On "Wednesday," Begley's character freaks out when his furniture disappears, portending his ouster. In January, a former UPN employee said she knew network president Dean Valentine was about to depart because the day before his ouster was announced, workers were spotted removing art from the walls of his office.

It's a mean, dirty business, and Tolan acknowledged the survival of "Wednesday" is a long shot.

"You have all these shows about television when television is not the thing you're supposed to be doing the shows about. It's just supposed to be the thing," Tolan said. "Everybody says write what you're passionate about, and I'm passionate about the fantastic mistreatment I've been given over the years."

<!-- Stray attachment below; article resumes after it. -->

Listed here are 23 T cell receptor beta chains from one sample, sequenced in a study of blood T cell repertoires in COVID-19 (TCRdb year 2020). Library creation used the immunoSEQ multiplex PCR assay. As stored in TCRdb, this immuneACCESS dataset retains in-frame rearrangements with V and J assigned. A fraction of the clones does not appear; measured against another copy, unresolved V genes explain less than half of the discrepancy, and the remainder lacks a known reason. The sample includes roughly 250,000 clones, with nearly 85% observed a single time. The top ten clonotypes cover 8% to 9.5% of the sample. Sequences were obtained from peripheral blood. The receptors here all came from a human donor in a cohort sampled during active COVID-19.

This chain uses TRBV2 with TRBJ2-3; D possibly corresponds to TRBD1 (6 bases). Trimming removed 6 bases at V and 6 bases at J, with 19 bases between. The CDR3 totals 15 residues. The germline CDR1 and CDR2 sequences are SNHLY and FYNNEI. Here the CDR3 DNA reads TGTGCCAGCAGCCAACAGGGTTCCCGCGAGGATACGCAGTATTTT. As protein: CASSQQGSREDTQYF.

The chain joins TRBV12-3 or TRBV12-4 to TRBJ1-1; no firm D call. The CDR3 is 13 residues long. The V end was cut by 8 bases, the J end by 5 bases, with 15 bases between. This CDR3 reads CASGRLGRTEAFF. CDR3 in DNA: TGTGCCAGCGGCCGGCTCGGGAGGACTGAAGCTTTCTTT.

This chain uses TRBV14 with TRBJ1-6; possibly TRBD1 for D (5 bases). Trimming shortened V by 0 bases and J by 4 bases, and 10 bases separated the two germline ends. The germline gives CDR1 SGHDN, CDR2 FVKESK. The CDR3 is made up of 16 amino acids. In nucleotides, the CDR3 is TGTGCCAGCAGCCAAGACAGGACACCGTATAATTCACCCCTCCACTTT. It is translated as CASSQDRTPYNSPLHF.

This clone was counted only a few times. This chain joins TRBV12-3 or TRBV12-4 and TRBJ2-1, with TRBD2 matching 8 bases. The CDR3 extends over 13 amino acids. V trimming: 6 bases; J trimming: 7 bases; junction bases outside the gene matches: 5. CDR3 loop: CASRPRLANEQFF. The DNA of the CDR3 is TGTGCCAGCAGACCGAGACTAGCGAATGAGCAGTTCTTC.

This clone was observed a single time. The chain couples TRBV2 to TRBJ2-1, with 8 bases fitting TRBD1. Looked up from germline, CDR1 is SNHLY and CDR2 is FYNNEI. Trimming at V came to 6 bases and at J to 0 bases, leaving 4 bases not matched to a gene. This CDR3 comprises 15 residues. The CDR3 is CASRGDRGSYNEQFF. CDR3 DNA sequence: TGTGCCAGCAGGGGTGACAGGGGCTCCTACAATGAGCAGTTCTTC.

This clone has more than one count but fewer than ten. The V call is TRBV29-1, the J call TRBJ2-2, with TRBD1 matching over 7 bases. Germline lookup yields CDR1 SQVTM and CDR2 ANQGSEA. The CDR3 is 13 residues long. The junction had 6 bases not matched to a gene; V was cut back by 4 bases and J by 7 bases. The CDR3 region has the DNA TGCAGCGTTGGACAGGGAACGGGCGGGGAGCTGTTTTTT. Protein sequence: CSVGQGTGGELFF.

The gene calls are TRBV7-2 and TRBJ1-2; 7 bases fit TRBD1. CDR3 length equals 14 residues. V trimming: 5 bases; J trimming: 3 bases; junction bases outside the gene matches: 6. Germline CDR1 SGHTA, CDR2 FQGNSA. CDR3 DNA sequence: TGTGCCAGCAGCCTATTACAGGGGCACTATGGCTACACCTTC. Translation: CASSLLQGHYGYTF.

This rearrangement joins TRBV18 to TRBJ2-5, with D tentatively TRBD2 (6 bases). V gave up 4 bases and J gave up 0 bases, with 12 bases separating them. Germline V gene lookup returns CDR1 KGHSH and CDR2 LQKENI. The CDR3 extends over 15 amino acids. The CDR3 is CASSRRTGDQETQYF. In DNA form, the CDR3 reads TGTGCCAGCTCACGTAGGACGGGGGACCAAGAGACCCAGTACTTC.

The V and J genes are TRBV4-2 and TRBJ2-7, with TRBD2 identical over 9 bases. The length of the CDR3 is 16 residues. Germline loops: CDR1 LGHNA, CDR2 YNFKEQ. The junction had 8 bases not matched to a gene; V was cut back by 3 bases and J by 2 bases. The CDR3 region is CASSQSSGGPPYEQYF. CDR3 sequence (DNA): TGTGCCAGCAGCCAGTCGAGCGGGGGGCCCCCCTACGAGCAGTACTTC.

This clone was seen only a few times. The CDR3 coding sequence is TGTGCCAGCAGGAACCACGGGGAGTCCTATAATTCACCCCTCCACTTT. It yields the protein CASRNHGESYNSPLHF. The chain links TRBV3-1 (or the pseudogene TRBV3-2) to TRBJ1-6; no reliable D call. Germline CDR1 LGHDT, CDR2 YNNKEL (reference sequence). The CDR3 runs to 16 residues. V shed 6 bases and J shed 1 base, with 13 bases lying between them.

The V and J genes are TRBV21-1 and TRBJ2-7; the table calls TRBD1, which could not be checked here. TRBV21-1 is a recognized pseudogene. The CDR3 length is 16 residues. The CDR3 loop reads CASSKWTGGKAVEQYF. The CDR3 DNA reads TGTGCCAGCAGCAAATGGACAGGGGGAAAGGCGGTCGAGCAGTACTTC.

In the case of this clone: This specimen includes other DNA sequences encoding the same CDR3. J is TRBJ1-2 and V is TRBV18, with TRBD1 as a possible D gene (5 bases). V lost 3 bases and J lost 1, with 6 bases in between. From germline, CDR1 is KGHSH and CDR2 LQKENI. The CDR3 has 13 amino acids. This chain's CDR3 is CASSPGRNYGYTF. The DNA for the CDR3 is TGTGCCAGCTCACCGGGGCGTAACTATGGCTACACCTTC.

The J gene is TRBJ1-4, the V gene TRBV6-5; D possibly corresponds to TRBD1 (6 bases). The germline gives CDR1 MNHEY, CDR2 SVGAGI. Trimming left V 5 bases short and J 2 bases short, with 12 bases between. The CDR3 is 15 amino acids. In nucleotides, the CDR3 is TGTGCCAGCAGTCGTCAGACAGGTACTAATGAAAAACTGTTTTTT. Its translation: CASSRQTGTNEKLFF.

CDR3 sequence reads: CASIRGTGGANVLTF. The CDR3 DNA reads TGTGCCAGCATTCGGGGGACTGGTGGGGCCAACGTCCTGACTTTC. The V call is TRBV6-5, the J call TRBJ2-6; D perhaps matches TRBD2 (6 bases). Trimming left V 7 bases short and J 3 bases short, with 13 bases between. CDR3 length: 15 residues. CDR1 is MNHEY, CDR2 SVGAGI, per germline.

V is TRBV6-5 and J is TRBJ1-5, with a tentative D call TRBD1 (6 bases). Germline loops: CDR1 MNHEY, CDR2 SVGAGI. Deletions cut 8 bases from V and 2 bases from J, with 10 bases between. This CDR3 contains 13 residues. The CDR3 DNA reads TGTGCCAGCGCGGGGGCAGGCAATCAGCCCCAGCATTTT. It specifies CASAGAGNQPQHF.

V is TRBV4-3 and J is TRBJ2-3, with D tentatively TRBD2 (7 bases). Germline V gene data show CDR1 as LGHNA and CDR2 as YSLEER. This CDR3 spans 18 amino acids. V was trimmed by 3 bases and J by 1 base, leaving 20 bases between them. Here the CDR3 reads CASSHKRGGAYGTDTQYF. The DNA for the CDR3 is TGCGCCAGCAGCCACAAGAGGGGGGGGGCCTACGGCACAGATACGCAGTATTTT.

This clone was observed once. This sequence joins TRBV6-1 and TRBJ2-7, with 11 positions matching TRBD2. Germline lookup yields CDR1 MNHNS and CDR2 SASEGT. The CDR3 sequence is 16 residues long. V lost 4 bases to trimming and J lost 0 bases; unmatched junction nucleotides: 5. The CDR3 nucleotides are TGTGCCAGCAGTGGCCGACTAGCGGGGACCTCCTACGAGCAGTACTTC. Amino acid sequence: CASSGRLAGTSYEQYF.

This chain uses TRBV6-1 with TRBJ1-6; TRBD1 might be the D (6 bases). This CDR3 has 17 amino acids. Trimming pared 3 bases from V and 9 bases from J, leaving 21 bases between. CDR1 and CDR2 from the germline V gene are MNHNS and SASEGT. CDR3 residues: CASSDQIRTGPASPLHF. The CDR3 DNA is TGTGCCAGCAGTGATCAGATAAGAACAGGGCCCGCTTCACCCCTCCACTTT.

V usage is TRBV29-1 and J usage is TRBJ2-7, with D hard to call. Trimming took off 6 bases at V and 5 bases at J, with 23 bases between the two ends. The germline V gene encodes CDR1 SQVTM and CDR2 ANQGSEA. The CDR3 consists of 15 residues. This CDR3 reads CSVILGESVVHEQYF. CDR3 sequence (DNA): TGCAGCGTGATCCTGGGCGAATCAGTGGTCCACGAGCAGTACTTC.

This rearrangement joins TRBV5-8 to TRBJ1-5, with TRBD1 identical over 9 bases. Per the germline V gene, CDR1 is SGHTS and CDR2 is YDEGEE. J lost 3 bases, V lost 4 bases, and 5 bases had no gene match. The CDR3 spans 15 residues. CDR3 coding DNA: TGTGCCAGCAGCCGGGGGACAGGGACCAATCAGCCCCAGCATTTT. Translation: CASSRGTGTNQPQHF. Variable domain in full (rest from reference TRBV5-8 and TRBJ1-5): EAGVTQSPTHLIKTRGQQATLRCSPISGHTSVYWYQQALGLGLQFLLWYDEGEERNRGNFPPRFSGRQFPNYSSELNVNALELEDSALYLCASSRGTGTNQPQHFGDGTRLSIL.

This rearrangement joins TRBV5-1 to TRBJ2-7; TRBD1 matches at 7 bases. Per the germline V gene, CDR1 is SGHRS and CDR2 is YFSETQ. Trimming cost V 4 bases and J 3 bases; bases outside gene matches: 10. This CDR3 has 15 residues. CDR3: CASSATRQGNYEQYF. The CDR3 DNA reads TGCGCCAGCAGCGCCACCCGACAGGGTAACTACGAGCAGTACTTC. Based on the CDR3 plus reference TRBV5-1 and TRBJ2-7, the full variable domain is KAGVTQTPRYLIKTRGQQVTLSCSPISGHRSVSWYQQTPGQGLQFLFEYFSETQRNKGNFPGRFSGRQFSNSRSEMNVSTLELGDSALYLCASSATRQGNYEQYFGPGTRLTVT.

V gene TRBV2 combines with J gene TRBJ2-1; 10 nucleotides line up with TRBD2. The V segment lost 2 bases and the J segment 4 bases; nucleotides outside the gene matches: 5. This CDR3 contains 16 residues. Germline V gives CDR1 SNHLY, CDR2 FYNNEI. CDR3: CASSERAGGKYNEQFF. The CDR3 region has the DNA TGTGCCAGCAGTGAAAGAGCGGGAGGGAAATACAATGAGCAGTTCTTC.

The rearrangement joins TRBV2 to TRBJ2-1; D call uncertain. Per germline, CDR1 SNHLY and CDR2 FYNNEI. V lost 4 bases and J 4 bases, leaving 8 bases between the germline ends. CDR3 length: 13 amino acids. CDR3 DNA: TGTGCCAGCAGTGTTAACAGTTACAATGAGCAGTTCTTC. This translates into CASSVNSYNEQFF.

That streak may not change with "Wednesday," a series now-fired ABC executive Stu Bloomberg raved about at a party last summer. If it was his baby and if ABC's new mandate is for family comedies, will the latest regime give "Wednesday" much of a chance?

"Let's put it this way," Tolan said with the cynicism of a weary, battle-scarred TV producer, "we have an order for six [episodes]."


You can reach Rob Owen at rowen@post-gazette.com Post questions or comments to www.post-gazette.com/tv under TV Forum.